Health

African-American Infant Mortality Lowest Ever

baby smiling Image Credit: PhotoSpin

Fewer babies are dying in San Diego County.

In 2010—the most recent data available—the rate of infant deaths in the region was 4.5 deaths for every 1,000 live births, meeting the Healthy People 2010 national target. The same data show that the mortality rate for African American infants was 7.7, the lowest ever. Infant mortality refers to the number of babies who die before they reach their first year of age.

“This is great news,” said Chairman Ron Roberts, County Board of Supervisors. “The County is committed to improving the health of local residents. Infants are among our most vulnerable populations and we must continue to keep driving down mortality rates.”

The County has been actively promoting healthy living as part of its Live Well, San Diego! initiative, a 10-year plan to improve the health and well-being of local residents. Established by the Centers for Disease Control and Prevention, Healthy People provides 10-year national objectives for improving the health of all Americans.

Progress has been made in preventing infant deaths for the last 10 years. The county rate began going down in 2000 and has consistently been lower than the state rate, which was 4.7 for every 1,000 births in 2010. 

Although the overall infant death rate and the rates for most of the different population groups in San Diego County have declined in the past 10 years, the death rate in African-American babies continues to trouble local health officials. This rate is nearly double that of other groups.  In 2010, Asians had the lowest infant mortality rate of 2.5, followed by whites and Hispanics with a rate of 4.6 each.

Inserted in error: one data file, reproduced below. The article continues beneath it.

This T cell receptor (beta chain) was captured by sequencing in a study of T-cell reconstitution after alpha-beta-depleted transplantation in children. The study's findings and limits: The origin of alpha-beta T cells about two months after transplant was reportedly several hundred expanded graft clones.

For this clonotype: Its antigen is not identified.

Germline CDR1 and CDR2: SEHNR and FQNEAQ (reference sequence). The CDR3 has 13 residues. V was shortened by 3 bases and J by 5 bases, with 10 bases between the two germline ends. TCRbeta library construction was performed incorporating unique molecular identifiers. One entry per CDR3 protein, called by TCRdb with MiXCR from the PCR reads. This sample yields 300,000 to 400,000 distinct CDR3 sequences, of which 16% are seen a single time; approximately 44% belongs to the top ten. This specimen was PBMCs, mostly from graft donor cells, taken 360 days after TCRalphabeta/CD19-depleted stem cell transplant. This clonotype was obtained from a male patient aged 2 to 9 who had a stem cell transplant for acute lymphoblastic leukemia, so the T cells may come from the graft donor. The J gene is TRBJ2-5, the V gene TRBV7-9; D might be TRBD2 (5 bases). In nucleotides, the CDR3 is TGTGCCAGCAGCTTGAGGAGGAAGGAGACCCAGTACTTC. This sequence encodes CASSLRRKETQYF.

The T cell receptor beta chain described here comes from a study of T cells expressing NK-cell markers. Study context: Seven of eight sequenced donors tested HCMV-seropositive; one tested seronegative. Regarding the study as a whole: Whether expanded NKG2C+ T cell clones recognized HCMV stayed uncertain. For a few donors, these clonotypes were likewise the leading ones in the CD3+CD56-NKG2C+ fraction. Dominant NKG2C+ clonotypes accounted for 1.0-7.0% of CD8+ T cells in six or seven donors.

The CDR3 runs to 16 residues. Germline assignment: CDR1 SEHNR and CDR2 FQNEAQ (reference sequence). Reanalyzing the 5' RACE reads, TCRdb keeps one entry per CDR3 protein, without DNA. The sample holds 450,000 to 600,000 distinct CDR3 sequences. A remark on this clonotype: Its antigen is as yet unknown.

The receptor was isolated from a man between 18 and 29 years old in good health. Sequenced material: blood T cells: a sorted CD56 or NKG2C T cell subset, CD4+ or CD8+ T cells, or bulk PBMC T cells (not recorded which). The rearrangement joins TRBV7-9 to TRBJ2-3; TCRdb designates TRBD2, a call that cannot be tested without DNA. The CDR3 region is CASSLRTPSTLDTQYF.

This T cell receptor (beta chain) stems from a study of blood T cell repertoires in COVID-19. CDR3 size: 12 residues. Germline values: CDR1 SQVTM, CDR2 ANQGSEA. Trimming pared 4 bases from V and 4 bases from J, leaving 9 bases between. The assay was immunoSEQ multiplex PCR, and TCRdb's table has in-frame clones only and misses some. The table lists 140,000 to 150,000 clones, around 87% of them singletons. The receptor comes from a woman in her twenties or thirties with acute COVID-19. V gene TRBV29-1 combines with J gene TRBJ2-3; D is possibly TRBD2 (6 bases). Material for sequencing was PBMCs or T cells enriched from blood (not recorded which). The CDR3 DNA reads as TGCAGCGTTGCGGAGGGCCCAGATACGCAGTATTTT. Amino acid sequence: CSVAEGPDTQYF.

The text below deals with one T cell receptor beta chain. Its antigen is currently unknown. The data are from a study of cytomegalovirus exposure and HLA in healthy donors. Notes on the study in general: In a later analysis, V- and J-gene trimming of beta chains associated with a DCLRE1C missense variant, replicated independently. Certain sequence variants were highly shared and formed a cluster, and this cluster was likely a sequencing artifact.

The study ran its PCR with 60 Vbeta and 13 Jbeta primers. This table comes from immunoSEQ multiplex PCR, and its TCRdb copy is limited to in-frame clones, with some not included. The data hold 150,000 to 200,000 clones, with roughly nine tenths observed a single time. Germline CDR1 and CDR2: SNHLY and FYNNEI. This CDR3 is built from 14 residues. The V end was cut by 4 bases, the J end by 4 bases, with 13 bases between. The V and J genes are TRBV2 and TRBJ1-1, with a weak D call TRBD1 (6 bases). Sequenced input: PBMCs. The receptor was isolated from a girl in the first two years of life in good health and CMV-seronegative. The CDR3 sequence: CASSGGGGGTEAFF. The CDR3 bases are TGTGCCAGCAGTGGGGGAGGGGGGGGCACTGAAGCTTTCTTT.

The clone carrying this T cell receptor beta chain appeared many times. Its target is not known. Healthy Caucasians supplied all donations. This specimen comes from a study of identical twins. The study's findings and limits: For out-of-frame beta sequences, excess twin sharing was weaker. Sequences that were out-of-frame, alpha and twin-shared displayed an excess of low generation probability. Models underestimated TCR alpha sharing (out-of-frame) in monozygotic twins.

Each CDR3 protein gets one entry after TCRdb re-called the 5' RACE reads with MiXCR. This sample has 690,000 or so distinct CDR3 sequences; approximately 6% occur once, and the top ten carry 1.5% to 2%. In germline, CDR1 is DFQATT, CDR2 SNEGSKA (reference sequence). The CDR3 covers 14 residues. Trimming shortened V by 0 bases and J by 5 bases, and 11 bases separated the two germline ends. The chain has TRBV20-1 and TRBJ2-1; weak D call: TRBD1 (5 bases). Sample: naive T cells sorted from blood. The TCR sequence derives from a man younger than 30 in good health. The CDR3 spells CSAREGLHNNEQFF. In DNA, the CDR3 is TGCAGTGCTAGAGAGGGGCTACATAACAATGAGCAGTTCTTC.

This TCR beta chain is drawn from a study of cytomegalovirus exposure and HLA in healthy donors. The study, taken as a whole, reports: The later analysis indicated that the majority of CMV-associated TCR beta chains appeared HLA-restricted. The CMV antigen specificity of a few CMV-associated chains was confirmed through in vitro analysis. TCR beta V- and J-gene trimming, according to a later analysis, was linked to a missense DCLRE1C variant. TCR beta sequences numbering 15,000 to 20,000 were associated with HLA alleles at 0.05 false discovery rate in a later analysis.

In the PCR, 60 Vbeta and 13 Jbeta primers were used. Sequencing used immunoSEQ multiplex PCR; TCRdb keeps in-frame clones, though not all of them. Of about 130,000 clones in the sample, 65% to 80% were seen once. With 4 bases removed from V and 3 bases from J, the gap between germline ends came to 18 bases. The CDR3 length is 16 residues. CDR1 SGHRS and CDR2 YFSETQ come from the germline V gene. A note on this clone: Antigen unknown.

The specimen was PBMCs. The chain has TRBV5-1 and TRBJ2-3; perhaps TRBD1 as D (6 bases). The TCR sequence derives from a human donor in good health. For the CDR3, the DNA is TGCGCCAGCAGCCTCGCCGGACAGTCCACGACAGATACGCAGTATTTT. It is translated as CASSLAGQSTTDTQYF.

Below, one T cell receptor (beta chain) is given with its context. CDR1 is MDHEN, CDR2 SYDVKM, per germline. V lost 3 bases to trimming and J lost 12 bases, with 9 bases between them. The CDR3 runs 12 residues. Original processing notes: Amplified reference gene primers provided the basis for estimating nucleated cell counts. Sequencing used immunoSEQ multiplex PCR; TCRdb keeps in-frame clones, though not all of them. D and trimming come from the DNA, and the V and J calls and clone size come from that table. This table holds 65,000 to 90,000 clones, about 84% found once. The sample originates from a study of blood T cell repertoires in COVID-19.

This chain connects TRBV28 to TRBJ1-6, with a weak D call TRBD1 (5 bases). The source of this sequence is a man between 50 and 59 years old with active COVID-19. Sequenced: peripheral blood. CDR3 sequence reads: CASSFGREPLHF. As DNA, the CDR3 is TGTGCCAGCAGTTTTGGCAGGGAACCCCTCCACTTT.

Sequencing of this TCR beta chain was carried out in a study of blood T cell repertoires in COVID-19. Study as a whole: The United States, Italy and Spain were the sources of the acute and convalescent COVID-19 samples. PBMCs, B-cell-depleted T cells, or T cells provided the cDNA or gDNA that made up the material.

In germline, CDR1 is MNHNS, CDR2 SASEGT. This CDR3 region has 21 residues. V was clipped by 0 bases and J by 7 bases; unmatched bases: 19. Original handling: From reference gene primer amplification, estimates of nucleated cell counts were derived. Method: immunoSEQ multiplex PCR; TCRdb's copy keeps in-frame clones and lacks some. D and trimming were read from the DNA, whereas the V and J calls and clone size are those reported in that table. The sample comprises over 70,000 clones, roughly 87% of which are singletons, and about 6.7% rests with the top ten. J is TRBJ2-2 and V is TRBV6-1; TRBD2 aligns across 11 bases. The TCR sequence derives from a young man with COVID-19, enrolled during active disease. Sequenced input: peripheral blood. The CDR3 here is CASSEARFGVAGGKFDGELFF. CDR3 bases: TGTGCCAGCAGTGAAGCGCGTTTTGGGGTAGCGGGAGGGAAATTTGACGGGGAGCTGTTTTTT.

In recent years, there has been good news on this front. The infant mortality rate for African Americans reached a single digit for the first time in the county in 2006 when 8.7 deaths were reported for every 1,000 live births. The reduction was due in part to the County’s Black Infant Health (BIH) program which offers services to pregnant African-American women and new moms with infants up to 3 months of age. 

Since 2006, the rate of infant mortality among African-American infants has varied between a high of 12.4 and the new record low of 7.7 in 2010.

Prenatal care, breastfeeding, immunizations, and proper nutrition during the first years of life help improve healthy outcomes for babies.

“While the rate of death among African-American babies has declined over the past decade, it continues to be high compared to other ethnic groups,” said Wilma Wooten, M.D., M.P.H., Public Health Officer for the County. “We’ll continue to monitor closely to determine if this trend holds. However, these data are a promising indication that this health disparity among different groups is narrowing in the county. Our goal is to eliminate this disparity for infant mortality, which is noted as a ‘winnable public health battle’ by the CDC.”

For more information about the BIH program or to enroll, call (619) 266-7466. For more information on infant mortality statistics in San Diego County, click here.  

José A. Álvarez is a communications specialist with the County of San Diego Communications Office. Contact